Wednesday, November 4, 2009

Asakusa at Twilight



















If I had only a couple of hours to spend in Tokyo, I'd spend them in Asakusa. I'm so fond of Asakusa that I went back there today, my final day in Tokyo, for a second visit. It has almost everything to give a visitor a taste of the best in Japanese culture: historical interest, a Buddhist temple, a Shinto shrine, a lively shopping district to purchase souvenirs and traditional handcrafted goods, a feel for an older and more charming Tokyo in some of the small back streets. There is even a theatre showing old Japanese films and an old fashioned amusement park if that's what you're into, or boat cruise down the Sumida River.

The food stalls just around Sensoji add to the atmosphere by offering the types of snacks generally found at festivals. You can get freshly made rice crackers, fried mochi, tako-yaki, yakitori and many other treats. Or have a meal at one of the many good restaurants in the vicinity. For a quiet tea break and a sampling of traditional sweets, I recommend a little shop called Matoi.

Make sure you visit my favorite stationery shop in the city, Kurodaya, which has been in business since 1856. It's located just to the right of Kaminari-mon (Thunder Gate). You'll find beautiful handcrafted paper products, post cards, kites, antique wood block prints, washi and chiyogami.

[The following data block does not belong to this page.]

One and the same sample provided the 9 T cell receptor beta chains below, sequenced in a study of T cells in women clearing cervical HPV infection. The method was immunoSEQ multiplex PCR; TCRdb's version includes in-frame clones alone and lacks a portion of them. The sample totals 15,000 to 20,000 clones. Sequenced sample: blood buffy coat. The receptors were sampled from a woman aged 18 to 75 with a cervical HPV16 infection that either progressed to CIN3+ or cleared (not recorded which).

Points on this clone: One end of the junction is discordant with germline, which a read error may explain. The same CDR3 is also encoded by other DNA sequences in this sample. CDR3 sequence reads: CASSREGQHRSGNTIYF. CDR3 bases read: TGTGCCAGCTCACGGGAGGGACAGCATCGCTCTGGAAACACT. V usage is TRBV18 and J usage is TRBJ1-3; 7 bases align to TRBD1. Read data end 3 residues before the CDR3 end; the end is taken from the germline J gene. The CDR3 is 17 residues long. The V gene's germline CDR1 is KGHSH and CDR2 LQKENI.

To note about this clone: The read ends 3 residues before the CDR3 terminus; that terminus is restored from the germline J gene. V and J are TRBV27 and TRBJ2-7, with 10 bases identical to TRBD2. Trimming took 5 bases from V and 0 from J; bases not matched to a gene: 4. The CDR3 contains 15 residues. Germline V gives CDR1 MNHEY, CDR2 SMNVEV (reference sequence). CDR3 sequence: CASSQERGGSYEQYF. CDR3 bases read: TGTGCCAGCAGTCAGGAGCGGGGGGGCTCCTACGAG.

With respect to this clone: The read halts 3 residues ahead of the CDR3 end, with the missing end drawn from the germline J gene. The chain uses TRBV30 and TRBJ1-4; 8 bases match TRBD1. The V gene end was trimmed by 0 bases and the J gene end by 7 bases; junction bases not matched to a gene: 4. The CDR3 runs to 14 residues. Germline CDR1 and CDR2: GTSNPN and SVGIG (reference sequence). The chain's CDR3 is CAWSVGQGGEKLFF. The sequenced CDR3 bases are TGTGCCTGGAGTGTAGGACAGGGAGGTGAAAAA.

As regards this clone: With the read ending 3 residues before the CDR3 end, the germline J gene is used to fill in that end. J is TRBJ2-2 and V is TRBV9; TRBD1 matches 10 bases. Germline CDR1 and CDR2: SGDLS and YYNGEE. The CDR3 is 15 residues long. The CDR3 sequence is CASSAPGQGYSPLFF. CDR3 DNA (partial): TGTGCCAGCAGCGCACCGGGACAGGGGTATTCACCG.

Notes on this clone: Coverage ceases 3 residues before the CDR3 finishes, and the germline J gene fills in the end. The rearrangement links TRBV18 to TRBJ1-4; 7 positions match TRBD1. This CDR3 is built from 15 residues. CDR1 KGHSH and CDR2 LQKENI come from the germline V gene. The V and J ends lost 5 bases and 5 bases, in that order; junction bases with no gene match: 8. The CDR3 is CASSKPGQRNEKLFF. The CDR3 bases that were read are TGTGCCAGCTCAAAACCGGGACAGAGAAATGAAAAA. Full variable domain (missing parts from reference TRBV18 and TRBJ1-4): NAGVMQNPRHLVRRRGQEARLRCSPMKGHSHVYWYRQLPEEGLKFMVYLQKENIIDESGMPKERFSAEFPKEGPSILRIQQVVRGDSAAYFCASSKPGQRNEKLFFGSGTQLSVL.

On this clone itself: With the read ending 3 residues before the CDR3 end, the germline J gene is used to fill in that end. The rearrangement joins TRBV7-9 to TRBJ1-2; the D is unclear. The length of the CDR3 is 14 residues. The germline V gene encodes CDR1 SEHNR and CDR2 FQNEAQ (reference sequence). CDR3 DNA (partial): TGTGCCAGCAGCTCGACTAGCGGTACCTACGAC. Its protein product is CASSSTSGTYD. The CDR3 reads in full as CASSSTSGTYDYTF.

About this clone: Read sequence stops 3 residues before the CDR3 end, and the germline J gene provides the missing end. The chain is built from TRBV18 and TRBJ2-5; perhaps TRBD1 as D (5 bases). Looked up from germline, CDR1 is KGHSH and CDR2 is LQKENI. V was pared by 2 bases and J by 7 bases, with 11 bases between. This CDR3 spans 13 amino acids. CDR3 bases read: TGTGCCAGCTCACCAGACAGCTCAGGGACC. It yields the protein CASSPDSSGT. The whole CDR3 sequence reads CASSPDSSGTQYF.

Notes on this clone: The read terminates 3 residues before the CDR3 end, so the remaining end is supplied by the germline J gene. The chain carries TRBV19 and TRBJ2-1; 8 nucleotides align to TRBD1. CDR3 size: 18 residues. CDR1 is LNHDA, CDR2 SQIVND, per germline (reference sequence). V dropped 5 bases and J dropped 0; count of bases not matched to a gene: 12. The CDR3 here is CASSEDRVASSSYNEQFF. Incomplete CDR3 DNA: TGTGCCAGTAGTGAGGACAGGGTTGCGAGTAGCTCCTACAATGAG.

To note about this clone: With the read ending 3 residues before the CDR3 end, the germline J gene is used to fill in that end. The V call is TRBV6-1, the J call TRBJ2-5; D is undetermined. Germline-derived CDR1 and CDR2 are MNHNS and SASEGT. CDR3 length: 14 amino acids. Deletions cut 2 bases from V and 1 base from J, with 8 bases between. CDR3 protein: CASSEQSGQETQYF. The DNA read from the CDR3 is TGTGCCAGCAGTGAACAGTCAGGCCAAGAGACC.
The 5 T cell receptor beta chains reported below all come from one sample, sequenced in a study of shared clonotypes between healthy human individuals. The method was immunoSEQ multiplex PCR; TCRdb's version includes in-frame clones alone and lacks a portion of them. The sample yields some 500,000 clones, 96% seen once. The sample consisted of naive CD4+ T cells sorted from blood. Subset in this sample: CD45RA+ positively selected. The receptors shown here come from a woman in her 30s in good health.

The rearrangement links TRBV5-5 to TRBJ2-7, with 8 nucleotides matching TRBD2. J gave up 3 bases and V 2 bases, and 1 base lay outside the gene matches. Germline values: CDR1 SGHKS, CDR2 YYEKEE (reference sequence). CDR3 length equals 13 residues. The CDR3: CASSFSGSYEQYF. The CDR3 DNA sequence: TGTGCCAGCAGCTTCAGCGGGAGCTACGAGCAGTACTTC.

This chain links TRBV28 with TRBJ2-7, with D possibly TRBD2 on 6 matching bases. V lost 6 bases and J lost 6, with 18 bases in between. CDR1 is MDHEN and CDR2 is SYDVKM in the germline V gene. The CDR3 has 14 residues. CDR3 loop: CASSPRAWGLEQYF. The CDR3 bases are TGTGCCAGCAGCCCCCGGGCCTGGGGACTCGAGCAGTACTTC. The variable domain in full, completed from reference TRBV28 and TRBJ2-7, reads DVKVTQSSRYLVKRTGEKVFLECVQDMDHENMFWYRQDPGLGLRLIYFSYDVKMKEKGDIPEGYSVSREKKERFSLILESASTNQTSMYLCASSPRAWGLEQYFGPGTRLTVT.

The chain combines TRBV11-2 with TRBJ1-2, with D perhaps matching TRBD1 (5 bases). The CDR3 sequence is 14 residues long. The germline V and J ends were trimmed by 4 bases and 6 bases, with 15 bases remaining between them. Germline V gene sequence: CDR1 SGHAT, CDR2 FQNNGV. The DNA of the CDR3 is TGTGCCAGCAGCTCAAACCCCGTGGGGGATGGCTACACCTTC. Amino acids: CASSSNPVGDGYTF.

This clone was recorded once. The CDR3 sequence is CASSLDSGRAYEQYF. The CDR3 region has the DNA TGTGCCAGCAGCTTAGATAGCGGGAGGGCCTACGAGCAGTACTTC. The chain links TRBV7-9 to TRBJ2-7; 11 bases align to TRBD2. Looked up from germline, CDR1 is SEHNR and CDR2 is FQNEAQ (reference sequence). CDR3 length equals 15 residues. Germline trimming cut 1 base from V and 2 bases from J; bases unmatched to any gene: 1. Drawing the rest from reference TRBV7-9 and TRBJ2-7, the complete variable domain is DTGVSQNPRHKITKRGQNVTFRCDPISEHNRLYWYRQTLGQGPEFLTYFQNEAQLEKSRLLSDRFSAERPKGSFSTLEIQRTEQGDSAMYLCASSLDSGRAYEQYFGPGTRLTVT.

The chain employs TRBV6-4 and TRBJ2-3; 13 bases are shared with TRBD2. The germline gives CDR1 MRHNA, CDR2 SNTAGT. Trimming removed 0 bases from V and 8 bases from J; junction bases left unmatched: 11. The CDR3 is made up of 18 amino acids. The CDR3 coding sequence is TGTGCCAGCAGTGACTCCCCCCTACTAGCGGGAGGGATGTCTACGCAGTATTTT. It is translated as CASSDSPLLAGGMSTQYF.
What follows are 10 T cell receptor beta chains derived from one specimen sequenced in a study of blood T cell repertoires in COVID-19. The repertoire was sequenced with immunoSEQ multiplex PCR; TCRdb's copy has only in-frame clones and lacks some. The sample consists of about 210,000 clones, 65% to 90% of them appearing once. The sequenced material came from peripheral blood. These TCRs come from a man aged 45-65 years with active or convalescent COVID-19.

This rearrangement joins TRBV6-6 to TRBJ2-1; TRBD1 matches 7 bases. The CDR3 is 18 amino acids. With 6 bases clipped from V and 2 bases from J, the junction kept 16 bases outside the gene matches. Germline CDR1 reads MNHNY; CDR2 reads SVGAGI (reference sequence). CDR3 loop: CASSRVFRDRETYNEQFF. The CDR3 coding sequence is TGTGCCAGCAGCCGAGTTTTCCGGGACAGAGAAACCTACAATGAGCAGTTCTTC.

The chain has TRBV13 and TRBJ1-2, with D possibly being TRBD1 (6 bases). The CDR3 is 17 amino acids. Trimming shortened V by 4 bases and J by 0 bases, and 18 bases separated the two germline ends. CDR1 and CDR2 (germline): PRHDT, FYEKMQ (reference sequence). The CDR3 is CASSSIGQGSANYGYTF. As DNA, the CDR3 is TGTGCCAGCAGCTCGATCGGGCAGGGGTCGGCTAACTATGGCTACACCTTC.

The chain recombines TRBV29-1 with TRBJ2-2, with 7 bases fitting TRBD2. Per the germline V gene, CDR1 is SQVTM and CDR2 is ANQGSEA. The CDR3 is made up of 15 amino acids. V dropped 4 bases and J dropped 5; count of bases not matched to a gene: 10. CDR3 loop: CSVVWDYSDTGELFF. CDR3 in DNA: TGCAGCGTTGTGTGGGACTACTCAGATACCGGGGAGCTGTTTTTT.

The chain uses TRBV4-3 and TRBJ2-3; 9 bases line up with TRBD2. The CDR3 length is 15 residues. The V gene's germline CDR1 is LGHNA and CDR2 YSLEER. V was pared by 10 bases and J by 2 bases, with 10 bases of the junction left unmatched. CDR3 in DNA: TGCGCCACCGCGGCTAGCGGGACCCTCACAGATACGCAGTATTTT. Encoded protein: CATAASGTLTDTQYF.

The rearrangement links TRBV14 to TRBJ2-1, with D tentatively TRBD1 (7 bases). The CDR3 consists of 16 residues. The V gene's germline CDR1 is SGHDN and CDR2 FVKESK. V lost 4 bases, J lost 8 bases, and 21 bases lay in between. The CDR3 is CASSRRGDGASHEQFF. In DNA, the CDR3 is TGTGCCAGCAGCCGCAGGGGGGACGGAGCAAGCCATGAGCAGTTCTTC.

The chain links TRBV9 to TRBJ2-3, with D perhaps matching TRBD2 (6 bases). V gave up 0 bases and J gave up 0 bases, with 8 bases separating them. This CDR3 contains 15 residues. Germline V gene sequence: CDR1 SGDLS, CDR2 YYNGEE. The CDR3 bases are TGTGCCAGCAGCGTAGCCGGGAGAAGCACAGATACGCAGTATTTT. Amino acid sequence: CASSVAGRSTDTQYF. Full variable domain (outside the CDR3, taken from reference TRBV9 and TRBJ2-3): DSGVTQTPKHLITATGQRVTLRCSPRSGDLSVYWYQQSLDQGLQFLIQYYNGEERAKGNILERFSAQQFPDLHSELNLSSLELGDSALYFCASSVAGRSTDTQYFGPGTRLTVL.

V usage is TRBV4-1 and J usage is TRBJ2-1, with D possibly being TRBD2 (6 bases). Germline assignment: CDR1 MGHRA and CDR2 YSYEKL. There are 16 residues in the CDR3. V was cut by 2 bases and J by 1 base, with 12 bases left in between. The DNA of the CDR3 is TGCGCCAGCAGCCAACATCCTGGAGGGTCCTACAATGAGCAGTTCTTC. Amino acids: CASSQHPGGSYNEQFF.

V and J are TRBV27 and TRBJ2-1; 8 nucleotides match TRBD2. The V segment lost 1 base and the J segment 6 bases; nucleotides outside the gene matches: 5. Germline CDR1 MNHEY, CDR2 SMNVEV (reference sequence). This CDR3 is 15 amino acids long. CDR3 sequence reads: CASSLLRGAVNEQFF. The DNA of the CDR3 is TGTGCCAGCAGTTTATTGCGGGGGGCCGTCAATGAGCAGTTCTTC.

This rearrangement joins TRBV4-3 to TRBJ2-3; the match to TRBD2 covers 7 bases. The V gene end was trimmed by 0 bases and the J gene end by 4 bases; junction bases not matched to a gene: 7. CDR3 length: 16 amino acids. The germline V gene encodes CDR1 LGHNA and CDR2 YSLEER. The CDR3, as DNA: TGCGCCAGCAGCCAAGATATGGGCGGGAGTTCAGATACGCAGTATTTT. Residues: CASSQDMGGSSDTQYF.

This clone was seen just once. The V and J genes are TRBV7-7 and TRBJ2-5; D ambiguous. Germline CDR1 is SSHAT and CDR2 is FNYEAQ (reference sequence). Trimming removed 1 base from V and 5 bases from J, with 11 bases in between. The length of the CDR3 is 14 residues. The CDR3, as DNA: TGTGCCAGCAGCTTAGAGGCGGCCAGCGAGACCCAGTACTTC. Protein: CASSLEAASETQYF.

Yes, the place is packed with tourists and there are plenty of kitschy things for sale, but many of these tourists are Japanese, so it makes good people watching. People visit the temple to offer prayers and purchase charms. I love arriving in Asakusa late in the afternoon, so I can experience its transformation as the day shifts into twilight. As darkness settles in, lights come on to brighten walkways and give the temple and gates a more dramatic mood.

Here's a great resource on the sites of Asakusa, edited by a resident: Asakusa Samurai.

4 comments:

  1. One day I'll visit Asakusa for sure. You've got my interest piqued.

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  2. Asakusa also has some of cheapest but good quality hotels in Tokyo. It is well connected to the rest of Tokyo and the east Tokyo suburbs.

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  3. Yes, that is true - including some ryokans (traditional inns) that I always meant to check out. This site reviews a few of them: http://www.asakusa-samurai.com/

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  4. I too love the Asakusa district and on my first visit to Tokyo went there twice. Like you there is so much to see that it is a visit in itself.
    My son lives in Nishinomiya, so I am based now in Osaka/Kobe area. I so enjoy this area and it's more laid back style. Plus need I say it. . . Hanshin Tigers !! !

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